Minimum Wages: Few Benefits, Many Consequences

President Obama’s recent State of the Union address was the culmination of months of advocacy from Democrats and activists for a higher minimum wage. The President proposed a raise to the minimum wage for federal contractors by executive order to $10.10 per hour and called on Congress to raise the national minimum wage for all workers to the same mark, along with indexing it to inflation. A raise of the national minimum wage was framed as giving low income workers the “living wage” they deserve and fighting perceived growth in income inequality in America. Though the President’s proposal is well intentioned, it faces many ignored unintended consequences: higher unemployment for the young, unexperienced and low-skilled workers. Moreover, the unemployment caused by a higher minimum wage has long lasting—perhaps permanent—effects on the individuals a minimum wage increase is designed to help the very most.

The Case Against The Minimum Wage

The case that a higher minimum wages reduces employment opportunity is fairly intuitive. Minimum wage laws make labor agreements illegal for employers who want to hire employees who fall below the legal minimum wage. The laws effectively force employers to only employ a worker if the net value that that worker can add to the business is over the minimum wage hurdle—say $7.25 or $10.10. Businesses do not hire workers as a charitable endeavor, but instead employ them to raise their profitability with higher output or better service. The higher the wage, the fewer entry level workers a business is able to employ without losing money on the deal. As a result, many employers are unwilling to put their company at risk by acquiring workers they cannot afford, which explains why the job market tends to contract when the minimum wage is increased.

This great comic by Henry Payne illustrates this idea pretty clearly:


For workers who earn $7.25 now but create enough value to warrant a wage of $10.10, their job may very well be safe. But for those young, inexperience, low-skilled workers that are struggling to create $7.25 for their business, they may be on the chopping block. Moreover, those workers currently unemployed or just entering the job market will find that they will have to convince an employer that they are worth $10.10 an hour, instead of $7.25 for whatever their skill set warrants. For those workers who either aren’t yet skilled enough to warrant $10.10 an hour, or able to convince an employer of their merits at that wage price, they will face unemployment.

Outstanding videos from the Institute for Humane Studies’ Learn Liberty project and the Foundation for Economic Education, seen below, explore this argument in greater detail.


The Minimum Wage in Practice: The Consensus of Academic Studies

This argument is not just conceptual. Despite the existence of a few controversial studies suggesting that minimum wage laws may not harm employment, academic literature in economics overwhelming suggests that minimum wage laws do indeed kill jobs. Dr. David Neumark and Dr. William Wascher find in their seminal treatise, Minimum Wages, that a very strong majority of research suggests that higher minimum wages are correlated with lower employment. Dr. Bryan Caplan adds to this research consensus by pointing out that a wide variety of labor economic research further makes the case that minimum wages kill jobs.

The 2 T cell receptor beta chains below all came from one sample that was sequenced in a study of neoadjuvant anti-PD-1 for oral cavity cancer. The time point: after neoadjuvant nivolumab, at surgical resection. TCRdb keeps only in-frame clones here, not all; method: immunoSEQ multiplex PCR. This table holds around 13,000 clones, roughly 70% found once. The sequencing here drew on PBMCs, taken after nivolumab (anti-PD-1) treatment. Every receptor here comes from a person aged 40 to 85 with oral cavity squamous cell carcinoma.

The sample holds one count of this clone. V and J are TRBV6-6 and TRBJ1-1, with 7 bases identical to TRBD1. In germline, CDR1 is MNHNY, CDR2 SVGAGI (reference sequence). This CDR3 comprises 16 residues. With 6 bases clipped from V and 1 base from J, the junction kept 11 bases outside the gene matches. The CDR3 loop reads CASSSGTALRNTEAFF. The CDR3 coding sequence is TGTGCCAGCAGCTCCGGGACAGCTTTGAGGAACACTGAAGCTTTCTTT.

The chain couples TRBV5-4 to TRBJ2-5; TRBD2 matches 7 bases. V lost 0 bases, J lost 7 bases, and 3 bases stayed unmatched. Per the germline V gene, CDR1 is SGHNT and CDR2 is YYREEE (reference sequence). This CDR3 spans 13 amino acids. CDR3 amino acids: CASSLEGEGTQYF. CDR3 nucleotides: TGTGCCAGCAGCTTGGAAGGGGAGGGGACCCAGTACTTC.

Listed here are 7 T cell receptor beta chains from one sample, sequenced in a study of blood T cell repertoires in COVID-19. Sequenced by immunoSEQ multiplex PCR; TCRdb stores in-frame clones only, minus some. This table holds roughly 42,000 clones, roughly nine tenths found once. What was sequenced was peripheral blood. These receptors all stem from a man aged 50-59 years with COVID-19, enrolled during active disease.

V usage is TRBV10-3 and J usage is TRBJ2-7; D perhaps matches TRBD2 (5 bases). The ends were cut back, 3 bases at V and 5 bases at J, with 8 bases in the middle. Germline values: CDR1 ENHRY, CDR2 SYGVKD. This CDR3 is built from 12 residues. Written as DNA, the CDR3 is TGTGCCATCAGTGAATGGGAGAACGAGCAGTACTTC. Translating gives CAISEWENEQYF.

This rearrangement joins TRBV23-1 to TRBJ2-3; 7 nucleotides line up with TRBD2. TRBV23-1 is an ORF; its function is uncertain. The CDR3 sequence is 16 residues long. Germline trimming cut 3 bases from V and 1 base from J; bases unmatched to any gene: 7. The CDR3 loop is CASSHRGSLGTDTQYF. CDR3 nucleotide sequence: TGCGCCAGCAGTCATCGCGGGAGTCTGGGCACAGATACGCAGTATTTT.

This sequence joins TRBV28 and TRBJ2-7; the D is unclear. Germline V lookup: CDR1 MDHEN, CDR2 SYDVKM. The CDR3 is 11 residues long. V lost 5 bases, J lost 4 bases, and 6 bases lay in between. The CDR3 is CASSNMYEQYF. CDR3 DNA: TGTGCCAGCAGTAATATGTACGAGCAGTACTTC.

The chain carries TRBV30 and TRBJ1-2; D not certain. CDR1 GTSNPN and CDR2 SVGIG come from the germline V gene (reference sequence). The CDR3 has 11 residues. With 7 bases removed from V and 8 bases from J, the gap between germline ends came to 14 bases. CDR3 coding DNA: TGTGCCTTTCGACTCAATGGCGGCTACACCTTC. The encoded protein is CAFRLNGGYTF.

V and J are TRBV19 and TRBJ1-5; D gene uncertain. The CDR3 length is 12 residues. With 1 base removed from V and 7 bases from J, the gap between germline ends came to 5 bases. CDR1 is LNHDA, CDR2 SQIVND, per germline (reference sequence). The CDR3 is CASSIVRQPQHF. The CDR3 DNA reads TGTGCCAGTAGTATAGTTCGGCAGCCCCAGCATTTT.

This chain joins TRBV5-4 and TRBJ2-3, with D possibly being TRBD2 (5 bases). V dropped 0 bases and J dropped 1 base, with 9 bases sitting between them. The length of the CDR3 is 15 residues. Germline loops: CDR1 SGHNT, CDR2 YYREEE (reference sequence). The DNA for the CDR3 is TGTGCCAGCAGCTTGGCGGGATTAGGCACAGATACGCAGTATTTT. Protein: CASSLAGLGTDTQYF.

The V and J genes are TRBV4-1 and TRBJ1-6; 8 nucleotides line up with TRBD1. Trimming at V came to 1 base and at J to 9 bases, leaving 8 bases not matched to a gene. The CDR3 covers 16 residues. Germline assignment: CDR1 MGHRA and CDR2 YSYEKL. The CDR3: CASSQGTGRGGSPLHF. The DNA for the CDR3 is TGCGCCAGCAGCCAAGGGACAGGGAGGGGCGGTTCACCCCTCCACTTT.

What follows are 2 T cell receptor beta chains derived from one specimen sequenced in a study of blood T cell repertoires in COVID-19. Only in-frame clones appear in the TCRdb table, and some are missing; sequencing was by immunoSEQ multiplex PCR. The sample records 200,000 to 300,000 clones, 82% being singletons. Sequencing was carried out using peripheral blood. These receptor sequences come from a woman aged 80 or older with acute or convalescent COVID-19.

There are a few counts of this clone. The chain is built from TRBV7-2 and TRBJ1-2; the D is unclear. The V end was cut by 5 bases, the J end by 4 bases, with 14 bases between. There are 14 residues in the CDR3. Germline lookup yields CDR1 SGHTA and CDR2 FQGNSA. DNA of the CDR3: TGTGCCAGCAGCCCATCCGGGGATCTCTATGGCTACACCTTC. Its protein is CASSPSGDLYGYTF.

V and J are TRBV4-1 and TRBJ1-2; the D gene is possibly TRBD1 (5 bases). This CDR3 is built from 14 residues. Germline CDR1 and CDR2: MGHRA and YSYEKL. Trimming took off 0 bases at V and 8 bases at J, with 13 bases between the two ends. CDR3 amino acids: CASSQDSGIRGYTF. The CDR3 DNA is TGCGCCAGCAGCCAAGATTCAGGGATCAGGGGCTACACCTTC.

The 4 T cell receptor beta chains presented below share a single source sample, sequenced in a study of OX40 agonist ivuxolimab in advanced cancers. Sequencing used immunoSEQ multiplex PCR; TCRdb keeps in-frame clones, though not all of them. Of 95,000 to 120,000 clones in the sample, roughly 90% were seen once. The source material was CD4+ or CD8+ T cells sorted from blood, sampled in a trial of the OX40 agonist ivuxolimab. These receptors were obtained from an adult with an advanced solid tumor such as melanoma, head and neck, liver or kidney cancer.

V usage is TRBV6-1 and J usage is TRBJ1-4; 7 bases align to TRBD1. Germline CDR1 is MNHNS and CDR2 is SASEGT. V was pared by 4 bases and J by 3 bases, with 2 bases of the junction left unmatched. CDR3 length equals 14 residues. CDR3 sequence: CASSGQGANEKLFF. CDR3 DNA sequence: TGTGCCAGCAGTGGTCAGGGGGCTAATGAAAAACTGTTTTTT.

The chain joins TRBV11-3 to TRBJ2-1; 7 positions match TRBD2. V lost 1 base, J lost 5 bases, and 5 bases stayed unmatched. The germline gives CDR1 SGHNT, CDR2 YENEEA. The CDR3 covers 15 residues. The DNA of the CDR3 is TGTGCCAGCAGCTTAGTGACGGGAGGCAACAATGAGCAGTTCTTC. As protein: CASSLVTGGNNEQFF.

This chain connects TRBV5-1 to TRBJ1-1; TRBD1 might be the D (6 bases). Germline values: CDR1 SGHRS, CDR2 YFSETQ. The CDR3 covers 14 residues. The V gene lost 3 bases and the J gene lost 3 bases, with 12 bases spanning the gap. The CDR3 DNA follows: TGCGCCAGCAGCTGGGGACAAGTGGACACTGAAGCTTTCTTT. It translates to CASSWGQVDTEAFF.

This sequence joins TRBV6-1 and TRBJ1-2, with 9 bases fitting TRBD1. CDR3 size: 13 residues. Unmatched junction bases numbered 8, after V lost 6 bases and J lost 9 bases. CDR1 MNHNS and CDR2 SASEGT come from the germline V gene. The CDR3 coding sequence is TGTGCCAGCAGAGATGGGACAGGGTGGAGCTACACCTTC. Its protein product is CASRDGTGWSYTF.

Also, consider briefly the implication that a minimum wage increase would not lead to higher unemployment. According the center-left Economic Policy Institute, “an increase to $10.10 would either directly or indirectly raise the wages of 27.8 million workers, who would receive about $35 billion in additional wages over the phase-in period.” The notion that over a very short amount of time, nearly 28 million workers will receive raises totaling nearly $35 billion dollars, and an insignificant amount companies will go out of business, cut jobs, or freeze hiring is quite frankly absurd on its face.

Who Are Minimum Wage Workers?

What the President and minimum wage increase advocates often overlook in their framing of the debate is the actual profile of minimum wage workers. As Cara Sullivan pointed out in a recent American Legislator blog post:

More than 40 percent of these young earners are enrolled in school during non-summer months, and for 79 percent, it is a part time job. For many young earners, their wages are supplemental spending cash, not household income.

Perhaps the possibility of fewer available employment opportunities would be more palatable if increasing the minimum wage actually helped impoverished Americans. However, the benefactors of an increase to the minimum wage—those who currently hold a job and earn the minimum wage—are more than likely not living in poverty nor supporting a family on minimum wages alone. Over half, 50.6 percent, of minimum wage earners are between the ages of 16 and 24, with an average annual family income of $69,500. Of the adults 25 and older earning the minimum wage, 75 percent of them live above the poverty line and have an average family income of $42,500 a year.

A recent Forbes post by Jeffery Dorfman further points out that “only about 1.1 percent of all workers over 25 and 0.8 percent of all Americans over 25 earn the minimum wage.”

What Do Low-Skill, Low-Experience Workers Really Need?

Minimum wage workers are largely young, low-skilled, and part of a household earning multiple incomes. What these workers need is the best income they can find while building up their employment profile, such that they can find a better job. Minimum wage work is largely temporary work en route to something better.